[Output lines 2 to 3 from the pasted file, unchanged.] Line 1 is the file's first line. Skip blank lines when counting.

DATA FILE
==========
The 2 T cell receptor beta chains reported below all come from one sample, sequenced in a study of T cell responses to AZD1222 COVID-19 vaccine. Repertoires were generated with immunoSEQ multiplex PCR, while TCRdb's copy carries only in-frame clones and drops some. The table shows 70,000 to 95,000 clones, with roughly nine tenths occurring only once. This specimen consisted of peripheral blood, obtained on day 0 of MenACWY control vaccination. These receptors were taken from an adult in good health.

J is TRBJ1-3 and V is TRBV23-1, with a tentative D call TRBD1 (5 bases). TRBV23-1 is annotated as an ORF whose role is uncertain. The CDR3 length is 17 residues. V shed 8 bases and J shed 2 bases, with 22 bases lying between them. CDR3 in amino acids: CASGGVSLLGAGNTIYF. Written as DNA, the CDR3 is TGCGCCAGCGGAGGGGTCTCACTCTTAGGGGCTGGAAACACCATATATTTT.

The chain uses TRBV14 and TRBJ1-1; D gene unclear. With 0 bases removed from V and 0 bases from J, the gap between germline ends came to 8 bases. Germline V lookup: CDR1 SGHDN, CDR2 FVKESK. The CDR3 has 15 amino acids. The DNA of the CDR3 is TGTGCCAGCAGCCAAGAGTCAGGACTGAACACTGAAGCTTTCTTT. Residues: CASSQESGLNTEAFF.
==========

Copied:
J is TRBJ1-3 and V is TRBV23-1, with a tentative D call TRBD1 (5 bases). TRBV23-1 is annotated as an ORF whose role is uncertain. The CDR3 length is 17 residues. V shed 8 bases and J shed 2 bases, with 22 bases lying between them. CDR3 in amino acids: CASGGVSLLGAGNTIYF. Written as DNA, the CDR3 is TGCGCCAGCGGAGGGGTCTCACTCTTAGGGGCTGGAAACACCATATATTTT.

The chain uses TRBV14 and TRBJ1-1; D gene unclear. With 0 bases removed from V and 0 bases from J, the gap between germline ends came to 8 bases. Germline V lookup: CDR1 SGHDN, CDR2 FVKESK. The CDR3 has 15 amino acids. The DNA of the CDR3 is TGTGCCAGCAGCCAAGAGTCAGGACTGAACACTGAAGCTTTCTTT. Residues: CASSQESGLNTEAFF.